Now I buy mostly e-books, but I’d accumulated quite a few paperbacks over the years and I knew some had to go.  It gave new meaning to Keeper Shelf.  Here’s the bookcase:

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I should point out that’s the “after.”  It’s the best I could do after purging, holding on to each book as I weighed its emotional value.  I kept some mediocre books (like some of Stephanie Laurens’s lesser Cynsters), which got shoved in the hard-to-reach back tier.  And I put the ones I reach for again and again in front, like Mary Balogh’s Slightly series, as well as Candace Camp’s Willowmere.

The rest were put in a sack that I’ll take to my mom’s.

Eventually.

For now, I like thinking they’re still in my apartment, within reach.  Because I have a sentimental attachment to books that got me through some very sad times.  And that’s how it should be.

I should also point out that those are battery-operated LED candles.  Because if there’s one person who’s capable of catching her bookshelf on fire with candles, it’s me.

 

 

What I’ve Learned So Far

My friend writes a wonderful blog about life after a lay-off.

MyGapYearAt47

One year ago next week I was given my walking papers from Hackensack, where I had worked for over 17 years. It’s been a fabulous ride with only one complaint…it’s gone WAY TOO FAST! It’s mind boggling how quickly one year has flown. As I think about the weeks and months that have blown by it occurred to me how much that I’ve learned in the past year since being laid off.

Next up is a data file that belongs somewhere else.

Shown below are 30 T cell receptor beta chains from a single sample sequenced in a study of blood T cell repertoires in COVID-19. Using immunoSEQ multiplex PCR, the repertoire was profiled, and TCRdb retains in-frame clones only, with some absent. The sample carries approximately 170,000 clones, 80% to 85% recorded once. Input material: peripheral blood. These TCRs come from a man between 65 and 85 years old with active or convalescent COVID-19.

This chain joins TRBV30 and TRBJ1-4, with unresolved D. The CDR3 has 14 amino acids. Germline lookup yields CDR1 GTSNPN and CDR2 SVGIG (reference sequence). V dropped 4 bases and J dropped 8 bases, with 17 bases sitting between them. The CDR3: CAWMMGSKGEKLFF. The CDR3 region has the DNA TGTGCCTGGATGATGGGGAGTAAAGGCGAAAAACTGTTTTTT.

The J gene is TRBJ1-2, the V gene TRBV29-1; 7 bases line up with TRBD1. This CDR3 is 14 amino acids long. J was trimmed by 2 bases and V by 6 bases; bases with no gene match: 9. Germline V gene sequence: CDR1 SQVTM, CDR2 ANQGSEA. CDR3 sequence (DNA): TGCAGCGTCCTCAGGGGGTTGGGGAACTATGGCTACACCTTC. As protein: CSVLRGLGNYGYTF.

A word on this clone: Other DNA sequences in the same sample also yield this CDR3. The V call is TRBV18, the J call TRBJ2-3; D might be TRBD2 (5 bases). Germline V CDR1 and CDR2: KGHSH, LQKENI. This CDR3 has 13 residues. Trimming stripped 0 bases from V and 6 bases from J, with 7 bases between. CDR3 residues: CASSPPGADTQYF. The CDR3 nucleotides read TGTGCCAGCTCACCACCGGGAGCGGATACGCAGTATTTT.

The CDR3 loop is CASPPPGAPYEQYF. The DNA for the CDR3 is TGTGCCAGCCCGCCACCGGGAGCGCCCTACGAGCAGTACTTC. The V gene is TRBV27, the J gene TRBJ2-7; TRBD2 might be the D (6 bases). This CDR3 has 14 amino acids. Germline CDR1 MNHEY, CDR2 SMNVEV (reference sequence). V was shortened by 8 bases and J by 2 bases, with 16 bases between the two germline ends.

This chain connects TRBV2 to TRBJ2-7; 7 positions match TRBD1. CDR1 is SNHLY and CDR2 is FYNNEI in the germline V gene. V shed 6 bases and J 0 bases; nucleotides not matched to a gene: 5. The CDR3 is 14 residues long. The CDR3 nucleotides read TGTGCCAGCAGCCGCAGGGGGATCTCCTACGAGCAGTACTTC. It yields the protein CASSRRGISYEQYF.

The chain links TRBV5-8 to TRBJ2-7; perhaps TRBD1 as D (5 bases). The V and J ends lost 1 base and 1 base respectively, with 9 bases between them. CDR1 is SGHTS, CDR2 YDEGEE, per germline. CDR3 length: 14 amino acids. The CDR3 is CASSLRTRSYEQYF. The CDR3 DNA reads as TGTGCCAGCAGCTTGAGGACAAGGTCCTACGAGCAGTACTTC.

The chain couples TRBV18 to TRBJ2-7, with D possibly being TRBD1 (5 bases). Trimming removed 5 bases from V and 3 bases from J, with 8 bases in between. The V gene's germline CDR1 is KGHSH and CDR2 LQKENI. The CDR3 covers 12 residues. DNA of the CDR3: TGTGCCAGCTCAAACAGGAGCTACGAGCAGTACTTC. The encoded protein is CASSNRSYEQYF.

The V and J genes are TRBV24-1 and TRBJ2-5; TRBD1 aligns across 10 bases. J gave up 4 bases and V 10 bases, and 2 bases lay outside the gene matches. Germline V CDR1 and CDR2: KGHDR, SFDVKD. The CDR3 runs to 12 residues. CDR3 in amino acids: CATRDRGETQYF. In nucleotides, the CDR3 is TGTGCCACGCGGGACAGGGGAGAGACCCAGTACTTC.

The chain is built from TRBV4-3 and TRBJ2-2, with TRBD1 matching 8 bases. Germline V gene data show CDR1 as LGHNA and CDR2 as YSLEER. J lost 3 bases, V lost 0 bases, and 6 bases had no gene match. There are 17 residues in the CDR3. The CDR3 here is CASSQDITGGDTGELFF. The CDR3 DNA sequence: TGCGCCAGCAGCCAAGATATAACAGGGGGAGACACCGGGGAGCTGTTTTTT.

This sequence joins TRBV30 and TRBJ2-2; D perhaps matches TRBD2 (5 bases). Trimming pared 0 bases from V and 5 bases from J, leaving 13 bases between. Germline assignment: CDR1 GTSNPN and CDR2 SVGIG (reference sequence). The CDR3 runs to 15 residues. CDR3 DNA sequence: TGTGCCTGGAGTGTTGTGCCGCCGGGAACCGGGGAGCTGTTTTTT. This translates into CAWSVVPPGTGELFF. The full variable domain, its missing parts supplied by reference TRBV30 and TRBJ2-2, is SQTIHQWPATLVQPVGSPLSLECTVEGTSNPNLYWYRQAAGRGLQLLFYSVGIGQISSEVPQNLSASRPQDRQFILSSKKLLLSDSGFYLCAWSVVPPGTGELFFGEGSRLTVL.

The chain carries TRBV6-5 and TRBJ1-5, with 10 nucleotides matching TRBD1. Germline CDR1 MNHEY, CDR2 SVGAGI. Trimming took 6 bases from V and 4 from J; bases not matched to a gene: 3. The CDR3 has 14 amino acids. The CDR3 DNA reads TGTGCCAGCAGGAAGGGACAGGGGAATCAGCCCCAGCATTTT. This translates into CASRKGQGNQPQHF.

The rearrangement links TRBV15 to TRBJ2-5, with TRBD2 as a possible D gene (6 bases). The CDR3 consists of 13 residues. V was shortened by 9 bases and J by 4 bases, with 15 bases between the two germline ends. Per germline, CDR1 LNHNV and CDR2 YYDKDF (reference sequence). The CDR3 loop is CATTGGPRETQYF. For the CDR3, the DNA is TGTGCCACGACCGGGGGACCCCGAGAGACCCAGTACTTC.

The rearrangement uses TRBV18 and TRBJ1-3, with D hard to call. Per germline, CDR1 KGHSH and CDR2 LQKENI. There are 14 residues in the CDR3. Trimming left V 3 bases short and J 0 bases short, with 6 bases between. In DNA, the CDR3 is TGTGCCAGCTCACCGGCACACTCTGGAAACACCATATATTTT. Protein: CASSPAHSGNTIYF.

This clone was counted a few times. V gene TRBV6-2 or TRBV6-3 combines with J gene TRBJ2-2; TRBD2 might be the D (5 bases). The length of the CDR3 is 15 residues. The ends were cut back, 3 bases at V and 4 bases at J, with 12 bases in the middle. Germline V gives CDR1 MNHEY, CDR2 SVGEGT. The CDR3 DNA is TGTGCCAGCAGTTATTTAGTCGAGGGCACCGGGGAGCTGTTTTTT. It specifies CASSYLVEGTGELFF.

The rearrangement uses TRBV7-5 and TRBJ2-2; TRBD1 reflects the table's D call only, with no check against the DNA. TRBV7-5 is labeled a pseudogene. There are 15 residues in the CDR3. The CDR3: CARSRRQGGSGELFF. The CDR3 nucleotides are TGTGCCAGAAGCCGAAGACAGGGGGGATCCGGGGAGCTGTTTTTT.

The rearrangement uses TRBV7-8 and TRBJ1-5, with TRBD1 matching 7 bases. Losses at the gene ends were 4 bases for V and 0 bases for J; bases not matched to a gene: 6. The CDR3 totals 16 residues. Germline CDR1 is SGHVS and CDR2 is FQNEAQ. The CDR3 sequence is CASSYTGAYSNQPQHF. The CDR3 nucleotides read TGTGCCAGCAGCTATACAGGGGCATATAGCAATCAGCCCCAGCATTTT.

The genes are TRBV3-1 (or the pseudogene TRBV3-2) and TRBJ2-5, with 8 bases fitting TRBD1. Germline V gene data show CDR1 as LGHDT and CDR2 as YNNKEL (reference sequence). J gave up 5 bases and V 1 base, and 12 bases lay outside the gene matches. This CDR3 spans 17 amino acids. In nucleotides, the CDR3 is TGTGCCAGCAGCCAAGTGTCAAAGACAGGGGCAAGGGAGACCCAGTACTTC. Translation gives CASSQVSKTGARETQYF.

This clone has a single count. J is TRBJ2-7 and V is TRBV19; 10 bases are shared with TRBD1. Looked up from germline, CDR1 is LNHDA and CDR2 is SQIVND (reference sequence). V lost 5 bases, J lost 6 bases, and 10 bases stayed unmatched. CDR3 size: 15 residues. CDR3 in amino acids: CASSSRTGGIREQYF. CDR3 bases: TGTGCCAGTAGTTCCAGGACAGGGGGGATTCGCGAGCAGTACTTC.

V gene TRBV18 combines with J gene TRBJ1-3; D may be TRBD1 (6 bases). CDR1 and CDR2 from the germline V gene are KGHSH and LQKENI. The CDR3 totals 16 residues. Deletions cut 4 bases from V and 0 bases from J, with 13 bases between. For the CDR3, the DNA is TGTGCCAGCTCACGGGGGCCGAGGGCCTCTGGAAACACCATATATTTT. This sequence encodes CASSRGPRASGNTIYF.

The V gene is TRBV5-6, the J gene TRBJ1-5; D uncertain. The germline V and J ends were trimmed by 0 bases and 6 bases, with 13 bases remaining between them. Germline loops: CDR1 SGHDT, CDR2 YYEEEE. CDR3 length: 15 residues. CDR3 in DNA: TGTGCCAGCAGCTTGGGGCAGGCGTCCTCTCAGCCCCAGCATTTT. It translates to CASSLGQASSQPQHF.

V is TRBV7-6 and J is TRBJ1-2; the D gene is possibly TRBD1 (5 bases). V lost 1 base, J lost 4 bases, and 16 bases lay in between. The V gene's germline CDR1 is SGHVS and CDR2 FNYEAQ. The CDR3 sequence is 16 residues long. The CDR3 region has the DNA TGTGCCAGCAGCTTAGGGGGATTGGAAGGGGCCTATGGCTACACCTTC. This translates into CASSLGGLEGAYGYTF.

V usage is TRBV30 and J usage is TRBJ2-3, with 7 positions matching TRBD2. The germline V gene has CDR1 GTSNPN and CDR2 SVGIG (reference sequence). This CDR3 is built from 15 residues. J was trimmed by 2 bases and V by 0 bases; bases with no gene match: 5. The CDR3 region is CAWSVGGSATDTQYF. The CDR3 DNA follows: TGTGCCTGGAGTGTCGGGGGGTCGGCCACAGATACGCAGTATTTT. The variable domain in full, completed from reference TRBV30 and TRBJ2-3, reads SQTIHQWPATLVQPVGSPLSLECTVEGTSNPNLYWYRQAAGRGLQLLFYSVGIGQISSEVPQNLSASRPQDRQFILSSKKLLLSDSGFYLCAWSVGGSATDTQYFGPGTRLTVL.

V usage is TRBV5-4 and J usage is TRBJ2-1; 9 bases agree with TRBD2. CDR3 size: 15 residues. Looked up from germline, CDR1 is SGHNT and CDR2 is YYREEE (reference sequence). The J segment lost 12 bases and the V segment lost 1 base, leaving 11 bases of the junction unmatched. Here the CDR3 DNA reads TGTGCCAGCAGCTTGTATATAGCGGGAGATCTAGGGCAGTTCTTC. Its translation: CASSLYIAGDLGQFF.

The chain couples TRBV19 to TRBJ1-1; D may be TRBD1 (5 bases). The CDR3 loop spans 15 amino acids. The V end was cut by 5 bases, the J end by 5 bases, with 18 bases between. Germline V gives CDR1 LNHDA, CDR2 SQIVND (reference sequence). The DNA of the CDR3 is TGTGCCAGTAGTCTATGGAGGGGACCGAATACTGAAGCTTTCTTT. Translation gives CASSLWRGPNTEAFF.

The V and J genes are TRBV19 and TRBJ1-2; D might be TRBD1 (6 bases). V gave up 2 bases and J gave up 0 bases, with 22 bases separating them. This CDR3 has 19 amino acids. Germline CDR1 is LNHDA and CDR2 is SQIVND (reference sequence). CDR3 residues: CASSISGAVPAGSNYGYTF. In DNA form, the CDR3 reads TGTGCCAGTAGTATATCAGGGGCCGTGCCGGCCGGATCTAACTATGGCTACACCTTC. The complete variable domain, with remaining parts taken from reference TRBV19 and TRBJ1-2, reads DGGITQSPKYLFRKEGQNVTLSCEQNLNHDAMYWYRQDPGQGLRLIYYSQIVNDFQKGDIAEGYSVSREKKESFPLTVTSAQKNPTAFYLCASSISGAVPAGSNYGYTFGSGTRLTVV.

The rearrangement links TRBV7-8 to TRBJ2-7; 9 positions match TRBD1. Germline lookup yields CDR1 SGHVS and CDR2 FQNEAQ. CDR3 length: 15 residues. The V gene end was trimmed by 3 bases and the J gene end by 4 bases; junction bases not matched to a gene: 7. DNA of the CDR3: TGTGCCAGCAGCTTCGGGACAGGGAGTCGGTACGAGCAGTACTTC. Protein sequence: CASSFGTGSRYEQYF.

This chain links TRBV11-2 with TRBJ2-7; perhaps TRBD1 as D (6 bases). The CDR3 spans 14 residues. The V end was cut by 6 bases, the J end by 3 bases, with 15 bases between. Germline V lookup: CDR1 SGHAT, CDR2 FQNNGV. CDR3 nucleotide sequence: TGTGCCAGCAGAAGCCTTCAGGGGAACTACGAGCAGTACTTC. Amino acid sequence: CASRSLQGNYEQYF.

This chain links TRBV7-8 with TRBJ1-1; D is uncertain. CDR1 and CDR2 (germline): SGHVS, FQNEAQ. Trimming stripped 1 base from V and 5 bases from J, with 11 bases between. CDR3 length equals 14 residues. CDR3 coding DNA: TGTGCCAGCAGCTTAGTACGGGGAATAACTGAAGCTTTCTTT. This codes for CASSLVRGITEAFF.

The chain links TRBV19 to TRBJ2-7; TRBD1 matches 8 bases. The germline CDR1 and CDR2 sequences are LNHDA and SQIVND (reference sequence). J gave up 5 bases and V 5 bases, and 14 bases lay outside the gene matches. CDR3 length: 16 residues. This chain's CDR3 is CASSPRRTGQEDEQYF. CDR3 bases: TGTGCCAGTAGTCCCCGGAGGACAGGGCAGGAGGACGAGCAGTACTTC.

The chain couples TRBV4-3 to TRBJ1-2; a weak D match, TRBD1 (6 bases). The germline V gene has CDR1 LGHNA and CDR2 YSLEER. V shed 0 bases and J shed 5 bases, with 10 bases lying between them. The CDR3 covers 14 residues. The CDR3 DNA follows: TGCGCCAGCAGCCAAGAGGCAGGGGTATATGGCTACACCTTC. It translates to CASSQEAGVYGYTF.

Here are the top 10 things I’ve learned so far. Number 10 is for you Rory who wanted me to write a blog that was a bit more Martha Stewart-esque.

  1. Love: It sounds corny but the week I was laid off, I had never felt such an outpouring of love from family, friends and colleagues. It was truly a blessing. As my friend Brian said, it’s like an Irish wake without the dead body! There were calls, emails…

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Time for a Pivot? Kindle Unlimited and Marketing in 2015

She has a great blog and is a terrific writer.

M. Louisa Locke

North_Korea_-_Sonbong_school_(6146581889)Everywhere I hang out as an author, I see blog posts discussing the effect of the introduction of Kindle Unlimited (KU) on authors’ sales. For those authors just waking up to this discussion, Kindle Unlimited is the subscription service Amazon introduced in July. Subscribers pay a monthly fee and can borrow all the books they want that are in the KU library. For most books by indie authors to be part of that library, the book must be enrolled in KDP Select.

If you have ever read my blog before, you will know that I found that enrolling the books in my Victorian San Francisco Mystery series in KDP Select was very rewarding—even though it meant accepting the terms of enrollment that prohibited me from selling my ebooks in other stores. If you are interested, click here for a list of the posts I have written on that subject.